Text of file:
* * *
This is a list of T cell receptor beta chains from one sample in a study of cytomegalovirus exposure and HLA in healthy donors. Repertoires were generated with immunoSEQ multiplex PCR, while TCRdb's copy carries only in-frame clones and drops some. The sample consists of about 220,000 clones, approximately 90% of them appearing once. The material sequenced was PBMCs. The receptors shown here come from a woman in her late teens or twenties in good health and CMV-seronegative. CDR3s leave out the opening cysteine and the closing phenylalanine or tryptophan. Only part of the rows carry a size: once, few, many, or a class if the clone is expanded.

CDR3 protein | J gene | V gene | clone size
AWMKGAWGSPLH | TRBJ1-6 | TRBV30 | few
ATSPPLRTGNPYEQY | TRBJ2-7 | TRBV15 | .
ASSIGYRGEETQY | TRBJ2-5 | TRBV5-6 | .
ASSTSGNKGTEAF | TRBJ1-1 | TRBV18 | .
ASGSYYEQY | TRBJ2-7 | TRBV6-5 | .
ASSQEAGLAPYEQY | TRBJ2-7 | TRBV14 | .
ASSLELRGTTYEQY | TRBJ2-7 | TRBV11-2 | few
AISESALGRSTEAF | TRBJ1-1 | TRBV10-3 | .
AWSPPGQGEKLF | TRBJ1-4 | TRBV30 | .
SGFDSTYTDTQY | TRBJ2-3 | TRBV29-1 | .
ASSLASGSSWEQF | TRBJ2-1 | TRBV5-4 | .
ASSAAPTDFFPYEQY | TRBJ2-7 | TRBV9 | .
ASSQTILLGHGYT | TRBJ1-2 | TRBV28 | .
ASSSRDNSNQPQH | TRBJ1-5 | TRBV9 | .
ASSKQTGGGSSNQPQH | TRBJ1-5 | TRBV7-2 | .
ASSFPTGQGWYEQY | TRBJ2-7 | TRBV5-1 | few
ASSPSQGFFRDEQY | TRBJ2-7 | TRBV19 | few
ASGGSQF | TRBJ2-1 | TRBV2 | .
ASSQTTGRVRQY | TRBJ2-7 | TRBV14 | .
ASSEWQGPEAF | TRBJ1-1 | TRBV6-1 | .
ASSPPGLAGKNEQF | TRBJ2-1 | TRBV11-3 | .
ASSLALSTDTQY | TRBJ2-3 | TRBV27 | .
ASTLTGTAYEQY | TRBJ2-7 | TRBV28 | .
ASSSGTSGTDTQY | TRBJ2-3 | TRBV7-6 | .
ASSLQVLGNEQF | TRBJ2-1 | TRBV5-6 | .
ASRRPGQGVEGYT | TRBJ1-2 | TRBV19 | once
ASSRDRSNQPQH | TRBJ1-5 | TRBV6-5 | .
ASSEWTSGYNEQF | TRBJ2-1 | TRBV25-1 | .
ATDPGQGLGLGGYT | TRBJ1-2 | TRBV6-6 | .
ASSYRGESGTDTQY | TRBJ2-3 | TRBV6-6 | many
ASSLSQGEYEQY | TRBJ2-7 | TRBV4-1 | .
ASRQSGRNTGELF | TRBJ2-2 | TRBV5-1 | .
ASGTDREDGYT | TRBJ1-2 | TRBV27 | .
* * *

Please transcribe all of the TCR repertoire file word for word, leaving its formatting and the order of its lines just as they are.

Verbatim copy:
This is a list of T cell receptor beta chains from one sample in a study of cytomegalovirus exposure and HLA in healthy donors. Repertoires were generated with immunoSEQ multiplex PCR, while TCRdb's copy carries only in-frame clones and drops some. The sample consists of about 220,000 clones, approximately 90% of them appearing once. The material sequenced was PBMCs. The receptors shown here come from a woman in her late teens or twenties in good health and CMV-seronegative. CDR3s leave out the opening cysteine and the closing phenylalanine or tryptophan. Only part of the rows carry a size: once, few, many, or a class if the clone is expanded.

CDR3 protein | J gene | V gene | clone size
AWMKGAWGSPLH | TRBJ1-6 | TRBV30 | few
ATSPPLRTGNPYEQY | TRBJ2-7 | TRBV15 | .
ASSIGYRGEETQY | TRBJ2-5 | TRBV5-6 | .
ASSTSGNKGTEAF | TRBJ1-1 | TRBV18 | .
ASGSYYEQY | TRBJ2-7 | TRBV6-5 | .
ASSQEAGLAPYEQY | TRBJ2-7 | TRBV14 | .
ASSLELRGTTYEQY | TRBJ2-7 | TRBV11-2 | few
AISESALGRSTEAF | TRBJ1-1 | TRBV10-3 | .
AWSPPGQGEKLF | TRBJ1-4 | TRBV30 | .
SGFDSTYTDTQY | TRBJ2-3 | TRBV29-1 | .
ASSLASGSSWEQF | TRBJ2-1 | TRBV5-4 | .
ASSAAPTDFFPYEQY | TRBJ2-7 | TRBV9 | .
ASSQTILLGHGYT | TRBJ1-2 | TRBV28 | .
ASSSRDNSNQPQH | TRBJ1-5 | TRBV9 | .
ASSKQTGGGSSNQPQH | TRBJ1-5 | TRBV7-2 | .
ASSFPTGQGWYEQY | TRBJ2-7 | TRBV5-1 | few
ASSPSQGFFRDEQY | TRBJ2-7 | TRBV19 | few
ASGGSQF | TRBJ2-1 | TRBV2 | .
ASSQTTGRVRQY | TRBJ2-7 | TRBV14 | .
ASSEWQGPEAF | TRBJ1-1 | TRBV6-1 | .
ASSPPGLAGKNEQF | TRBJ2-1 | TRBV11-3 | .
ASSLALSTDTQY | TRBJ2-3 | TRBV27 | .
ASTLTGTAYEQY | TRBJ2-7 | TRBV28 | .
ASSSGTSGTDTQY | TRBJ2-3 | TRBV7-6 | .
ASSLQVLGNEQF | TRBJ2-1 | TRBV5-6 | .
ASRRPGQGVEGYT | TRBJ1-2 | TRBV19 | once
ASSRDRSNQPQH | TRBJ1-5 | TRBV6-5 | .
ASSEWTSGYNEQF | TRBJ2-1 | TRBV25-1 | .
ATDPGQGLGLGGYT | TRBJ1-2 | TRBV6-6 | .
ASSYRGESGTDTQY | TRBJ2-3 | TRBV6-6 | many
ASSLSQGEYEQY | TRBJ2-7 | TRBV4-1 | .
ASRQSGRNTGELF | TRBJ2-2 | TRBV5-1 | .
ASGTDREDGYT | TRBJ1-2 | TRBV27 | .